Own Nike, Goldman, or Visa? Here’s Why you Should Worry

Dangerous Road Curves Ahead

How good at stock picking are the people that sit aboard the Dow Jones Industrial Average’s selection committee?

Not very good, if you look at the track record of their additions and subtractions to the Index over the last 20 years.

Case in Point: Back in September the Dow Committee made the announcement they were kicking out Bank of America (NYSE:BAC), Hewlett Packard (NYSE:HPQ), and Alcoa (NYSE:AA) from the Dow Jones Industrial Average.  Predictably, most of Wall Street cheered the move, accepting it and assuming the Committee knows what it is doing.

Know what has happened since then?  The stocks the Dow Committee dropped are now top performers and it’s not a coincidence.

The Dow Committee’s Track Record

Since being replaced in September, Bank of America is up 11%, Hewlett Packard is up 54%, and Alcoa is up an astounding 93%, far outperforming the three companies the Dow replaced them with.

Check out the chart below which was also included in our recently released July Profit Strategy Newsletter showing just how much the new stocks added to the Dow have lagged those companies dropped.

The companies dropped have gained almost 3x as much as those added.  Following the Dow Committee’s lead would have left you significantly underperforming.

Dow Committee Performance2

But the underperformance of newly added Dow stocks is nothing new as we expected such an event back in October when we broke down the latest Dow move.

Discussed in my public article, ‘The Dow Committee Again Gets it Wrong’ and also for our subscribers in our October Newsletter we backed up the proclamation, “If recent history is any guide, the Dow Committee is better at killing a stock’s run than improving it”.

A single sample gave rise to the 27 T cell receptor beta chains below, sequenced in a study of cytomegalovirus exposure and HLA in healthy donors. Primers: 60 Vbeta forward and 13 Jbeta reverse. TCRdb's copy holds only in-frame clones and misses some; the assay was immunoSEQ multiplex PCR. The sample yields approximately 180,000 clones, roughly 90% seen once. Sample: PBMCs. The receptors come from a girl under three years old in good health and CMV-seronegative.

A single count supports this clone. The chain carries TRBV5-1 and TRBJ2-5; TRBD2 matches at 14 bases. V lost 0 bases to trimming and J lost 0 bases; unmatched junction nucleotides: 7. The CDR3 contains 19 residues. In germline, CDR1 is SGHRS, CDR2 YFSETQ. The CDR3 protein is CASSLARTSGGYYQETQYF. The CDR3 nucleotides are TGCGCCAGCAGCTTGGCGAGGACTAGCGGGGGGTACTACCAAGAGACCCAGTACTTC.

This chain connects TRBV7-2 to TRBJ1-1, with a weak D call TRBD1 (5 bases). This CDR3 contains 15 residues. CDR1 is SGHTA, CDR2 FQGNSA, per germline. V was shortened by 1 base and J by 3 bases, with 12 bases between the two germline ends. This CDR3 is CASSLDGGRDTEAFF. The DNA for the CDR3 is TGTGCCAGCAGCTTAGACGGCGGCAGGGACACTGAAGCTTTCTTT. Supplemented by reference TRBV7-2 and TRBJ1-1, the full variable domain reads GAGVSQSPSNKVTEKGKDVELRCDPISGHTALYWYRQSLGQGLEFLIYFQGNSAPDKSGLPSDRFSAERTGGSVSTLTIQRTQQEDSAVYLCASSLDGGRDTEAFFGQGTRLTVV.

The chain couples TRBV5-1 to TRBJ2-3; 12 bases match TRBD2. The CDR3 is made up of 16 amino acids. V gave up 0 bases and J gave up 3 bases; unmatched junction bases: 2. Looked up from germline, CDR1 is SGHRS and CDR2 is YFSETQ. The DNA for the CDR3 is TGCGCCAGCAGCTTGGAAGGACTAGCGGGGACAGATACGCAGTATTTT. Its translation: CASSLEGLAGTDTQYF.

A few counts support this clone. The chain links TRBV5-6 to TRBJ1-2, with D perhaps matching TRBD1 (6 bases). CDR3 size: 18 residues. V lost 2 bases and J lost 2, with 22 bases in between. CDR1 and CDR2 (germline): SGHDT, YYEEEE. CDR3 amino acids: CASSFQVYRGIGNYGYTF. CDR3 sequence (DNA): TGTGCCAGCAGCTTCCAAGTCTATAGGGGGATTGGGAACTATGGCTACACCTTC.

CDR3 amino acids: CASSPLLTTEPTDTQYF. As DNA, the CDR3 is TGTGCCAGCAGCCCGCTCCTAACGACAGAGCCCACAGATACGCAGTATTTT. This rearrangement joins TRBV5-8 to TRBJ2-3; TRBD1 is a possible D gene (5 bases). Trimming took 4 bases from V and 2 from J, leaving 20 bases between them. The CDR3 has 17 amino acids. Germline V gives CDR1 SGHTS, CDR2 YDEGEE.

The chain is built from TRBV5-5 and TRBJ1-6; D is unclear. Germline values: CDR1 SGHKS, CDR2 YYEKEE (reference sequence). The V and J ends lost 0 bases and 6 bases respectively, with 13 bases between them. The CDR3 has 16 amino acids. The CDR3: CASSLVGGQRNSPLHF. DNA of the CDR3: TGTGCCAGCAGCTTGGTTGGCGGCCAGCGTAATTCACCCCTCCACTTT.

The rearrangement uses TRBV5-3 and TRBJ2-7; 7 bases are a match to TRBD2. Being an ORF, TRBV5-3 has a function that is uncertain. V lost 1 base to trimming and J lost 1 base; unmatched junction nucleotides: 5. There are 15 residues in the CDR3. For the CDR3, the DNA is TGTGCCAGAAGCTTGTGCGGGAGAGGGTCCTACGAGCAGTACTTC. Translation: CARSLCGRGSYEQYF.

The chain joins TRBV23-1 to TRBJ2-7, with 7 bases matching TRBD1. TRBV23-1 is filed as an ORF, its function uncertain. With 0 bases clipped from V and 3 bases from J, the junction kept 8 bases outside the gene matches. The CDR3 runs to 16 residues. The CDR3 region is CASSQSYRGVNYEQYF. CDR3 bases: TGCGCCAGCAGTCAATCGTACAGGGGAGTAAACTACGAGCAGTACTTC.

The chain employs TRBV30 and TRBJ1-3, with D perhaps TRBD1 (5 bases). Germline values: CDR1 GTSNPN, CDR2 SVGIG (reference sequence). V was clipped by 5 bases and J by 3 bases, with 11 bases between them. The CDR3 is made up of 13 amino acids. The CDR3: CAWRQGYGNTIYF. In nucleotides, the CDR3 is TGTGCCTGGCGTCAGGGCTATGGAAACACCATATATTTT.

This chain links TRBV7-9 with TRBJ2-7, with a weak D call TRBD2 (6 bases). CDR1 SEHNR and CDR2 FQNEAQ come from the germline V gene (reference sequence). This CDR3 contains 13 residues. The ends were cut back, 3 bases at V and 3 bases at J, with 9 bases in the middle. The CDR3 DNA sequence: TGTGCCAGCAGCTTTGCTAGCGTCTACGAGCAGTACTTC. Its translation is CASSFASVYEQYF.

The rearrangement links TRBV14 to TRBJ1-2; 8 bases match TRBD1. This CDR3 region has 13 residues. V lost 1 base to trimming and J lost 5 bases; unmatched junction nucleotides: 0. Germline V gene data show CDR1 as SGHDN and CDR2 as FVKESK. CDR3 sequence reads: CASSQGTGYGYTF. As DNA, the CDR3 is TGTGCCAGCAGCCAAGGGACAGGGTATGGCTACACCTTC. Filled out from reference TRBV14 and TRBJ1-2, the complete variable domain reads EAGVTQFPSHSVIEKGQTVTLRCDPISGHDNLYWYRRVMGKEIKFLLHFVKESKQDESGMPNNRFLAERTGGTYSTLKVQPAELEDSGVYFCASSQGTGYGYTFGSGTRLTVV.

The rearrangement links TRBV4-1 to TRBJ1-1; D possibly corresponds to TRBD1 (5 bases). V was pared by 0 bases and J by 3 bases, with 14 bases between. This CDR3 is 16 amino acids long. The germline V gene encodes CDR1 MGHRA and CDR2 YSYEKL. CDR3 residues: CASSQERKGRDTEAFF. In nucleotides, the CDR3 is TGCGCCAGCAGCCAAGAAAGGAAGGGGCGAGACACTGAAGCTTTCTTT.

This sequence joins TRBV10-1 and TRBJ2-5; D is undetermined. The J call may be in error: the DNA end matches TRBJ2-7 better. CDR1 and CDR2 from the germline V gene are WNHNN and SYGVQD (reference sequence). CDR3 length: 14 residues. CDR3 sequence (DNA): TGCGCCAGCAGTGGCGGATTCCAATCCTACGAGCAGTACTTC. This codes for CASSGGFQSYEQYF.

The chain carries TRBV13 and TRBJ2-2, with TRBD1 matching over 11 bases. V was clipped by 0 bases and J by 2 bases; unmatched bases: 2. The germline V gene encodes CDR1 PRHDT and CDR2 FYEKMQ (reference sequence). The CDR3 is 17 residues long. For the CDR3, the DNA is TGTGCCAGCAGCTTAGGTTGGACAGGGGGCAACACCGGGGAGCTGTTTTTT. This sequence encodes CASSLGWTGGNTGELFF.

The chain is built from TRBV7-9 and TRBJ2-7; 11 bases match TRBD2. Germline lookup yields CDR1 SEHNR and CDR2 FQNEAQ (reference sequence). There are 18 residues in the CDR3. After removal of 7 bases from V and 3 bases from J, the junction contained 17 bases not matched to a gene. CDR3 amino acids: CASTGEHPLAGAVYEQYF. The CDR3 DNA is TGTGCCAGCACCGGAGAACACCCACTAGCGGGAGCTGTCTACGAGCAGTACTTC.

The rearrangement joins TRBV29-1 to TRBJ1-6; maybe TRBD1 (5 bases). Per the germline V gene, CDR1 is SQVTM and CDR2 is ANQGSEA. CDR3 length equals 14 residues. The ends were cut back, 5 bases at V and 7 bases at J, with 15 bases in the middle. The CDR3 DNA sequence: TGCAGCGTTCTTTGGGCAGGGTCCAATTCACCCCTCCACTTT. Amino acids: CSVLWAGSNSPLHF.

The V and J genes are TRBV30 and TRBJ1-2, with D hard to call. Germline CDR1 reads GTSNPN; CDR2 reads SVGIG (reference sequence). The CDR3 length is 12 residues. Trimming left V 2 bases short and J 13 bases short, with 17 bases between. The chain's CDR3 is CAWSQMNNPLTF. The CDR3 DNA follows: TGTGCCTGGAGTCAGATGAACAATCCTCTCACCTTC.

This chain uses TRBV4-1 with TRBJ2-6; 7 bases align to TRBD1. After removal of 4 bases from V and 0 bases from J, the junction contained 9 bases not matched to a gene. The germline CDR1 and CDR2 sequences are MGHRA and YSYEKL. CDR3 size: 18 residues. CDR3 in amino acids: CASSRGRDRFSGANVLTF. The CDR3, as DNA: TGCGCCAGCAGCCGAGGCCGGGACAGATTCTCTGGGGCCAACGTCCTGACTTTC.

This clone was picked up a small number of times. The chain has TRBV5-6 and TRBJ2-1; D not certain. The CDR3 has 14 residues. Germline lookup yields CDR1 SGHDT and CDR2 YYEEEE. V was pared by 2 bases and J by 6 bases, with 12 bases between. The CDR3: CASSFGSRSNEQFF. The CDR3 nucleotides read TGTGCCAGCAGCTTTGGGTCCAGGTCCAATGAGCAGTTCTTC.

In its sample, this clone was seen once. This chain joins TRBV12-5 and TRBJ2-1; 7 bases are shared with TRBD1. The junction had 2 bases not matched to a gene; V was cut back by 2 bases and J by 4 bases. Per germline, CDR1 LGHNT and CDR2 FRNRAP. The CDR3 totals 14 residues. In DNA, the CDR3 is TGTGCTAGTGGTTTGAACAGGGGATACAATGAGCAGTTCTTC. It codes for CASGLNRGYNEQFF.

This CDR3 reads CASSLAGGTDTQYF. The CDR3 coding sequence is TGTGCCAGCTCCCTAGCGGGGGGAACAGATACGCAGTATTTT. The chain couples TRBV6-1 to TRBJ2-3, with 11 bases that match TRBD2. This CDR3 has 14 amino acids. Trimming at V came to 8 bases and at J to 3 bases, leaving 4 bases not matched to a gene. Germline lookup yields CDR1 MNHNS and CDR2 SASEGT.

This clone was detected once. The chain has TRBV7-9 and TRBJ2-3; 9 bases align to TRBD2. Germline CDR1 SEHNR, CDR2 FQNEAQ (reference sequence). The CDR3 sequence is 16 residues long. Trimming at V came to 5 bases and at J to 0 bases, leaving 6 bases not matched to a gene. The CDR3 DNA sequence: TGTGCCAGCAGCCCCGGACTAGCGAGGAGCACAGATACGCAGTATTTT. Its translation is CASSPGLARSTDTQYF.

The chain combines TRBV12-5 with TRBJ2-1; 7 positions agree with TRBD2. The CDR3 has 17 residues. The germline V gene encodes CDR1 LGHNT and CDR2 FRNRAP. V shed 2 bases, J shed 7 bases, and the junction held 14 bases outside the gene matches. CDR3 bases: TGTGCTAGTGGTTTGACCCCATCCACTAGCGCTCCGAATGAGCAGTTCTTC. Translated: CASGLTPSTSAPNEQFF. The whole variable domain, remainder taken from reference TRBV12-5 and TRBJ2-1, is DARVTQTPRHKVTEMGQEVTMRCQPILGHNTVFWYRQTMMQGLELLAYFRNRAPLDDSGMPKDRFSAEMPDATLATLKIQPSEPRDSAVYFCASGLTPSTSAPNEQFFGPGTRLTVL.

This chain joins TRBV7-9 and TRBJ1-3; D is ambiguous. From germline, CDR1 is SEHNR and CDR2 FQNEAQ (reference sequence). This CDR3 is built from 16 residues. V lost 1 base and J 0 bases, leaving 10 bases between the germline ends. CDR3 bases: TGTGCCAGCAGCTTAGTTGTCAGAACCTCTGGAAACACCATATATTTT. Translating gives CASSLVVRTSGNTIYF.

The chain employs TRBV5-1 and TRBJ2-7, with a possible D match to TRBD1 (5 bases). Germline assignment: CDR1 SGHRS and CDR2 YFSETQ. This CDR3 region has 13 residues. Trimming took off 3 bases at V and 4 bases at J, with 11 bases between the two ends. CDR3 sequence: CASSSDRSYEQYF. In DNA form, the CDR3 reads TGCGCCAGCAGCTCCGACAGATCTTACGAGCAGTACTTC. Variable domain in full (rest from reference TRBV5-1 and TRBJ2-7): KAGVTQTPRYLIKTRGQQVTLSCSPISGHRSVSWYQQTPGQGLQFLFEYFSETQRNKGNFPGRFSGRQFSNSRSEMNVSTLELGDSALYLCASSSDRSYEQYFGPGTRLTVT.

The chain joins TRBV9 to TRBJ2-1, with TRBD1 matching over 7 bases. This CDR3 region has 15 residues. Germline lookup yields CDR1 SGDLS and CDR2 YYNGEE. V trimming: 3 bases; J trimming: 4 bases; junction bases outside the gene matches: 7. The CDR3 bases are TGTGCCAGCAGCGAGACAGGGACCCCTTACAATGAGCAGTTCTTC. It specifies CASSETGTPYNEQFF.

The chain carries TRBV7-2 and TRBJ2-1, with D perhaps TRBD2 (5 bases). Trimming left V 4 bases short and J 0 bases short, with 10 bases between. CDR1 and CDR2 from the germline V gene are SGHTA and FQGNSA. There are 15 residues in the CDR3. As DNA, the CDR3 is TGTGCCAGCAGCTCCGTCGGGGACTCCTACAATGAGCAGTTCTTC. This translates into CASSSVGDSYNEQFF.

Check out some of the recent Dow changes since 1997:

  • In 1997 the Committee added Hewlett Packard and Travelers, both of which had marginal performance over the next five years, suffering greatly in the .com crash
  • In 1999, after the tech boom had been in place for years, the Dow Committee added Intel (NASDAQGS:INTC), Microsoft (NASDAQGS:MSFT), Home Depot (NYSE:HD), and Southwestern Bell (NYSE:T), all of which were still down in price significantly five years later
  • In 2004, AIG, Pfizer, and Verizon were added.  Verizon was up only 4% five years later with Pfizer down 55%, and AIG down 98% five years later.

Listen: Chad Karnes gives his mid-year 2014 update on the Index Investing Show

Dow Committee = Performance Chasers

All of these addition examples occurred only after significant price advances.

The Dow Committee rewards great price performance by adding the company to the Index, but its addition rarely precedes continued great price performance.

Only after Microsoft rose over 1,000% into 1998 did the Committee finally add it as a component.  In 1999 Home Depot was added only after a 400% gain.  In 2008 Bank of America was added to the Dow after its 50% five year performance.

Even one of the Dow Committee’s good moves, Chevron, was up only 70% five years later compared to the 182% five year performance preceding its admittance into the Dow.

The Dow Committee has historically only added companies after they perform significantly well, more often than not occurring near the end of their performance trek.  This is not a good sign for Nike (NYSE:NKE), Goldman Sachs (NYSE:GS), or Visa (NYSE:V), the latest three Dow component additions.

All three of these companies have also been rising significantly for years, up over a combined 175% since the 2009 lows, but it has taken the Dow Committee until now to add them to their Index (NYSEARCA:DIA).  History suggests these three companies will not see near that kind of rise the next five years, with the odds high they will be lower in price as most recent examples show.

The ETF Profit Strategy Newsletter turns traditional financial analysis on its head as we dissect the fundamental, technical, and sentiment picture of the markets.  Looking back, the Dow Committee has fallen victim to one of the oldest market no-nos: performance chasing.  And as any burned performance chaser will tell you, the track record for rear-view mirror investing isn’t very good.

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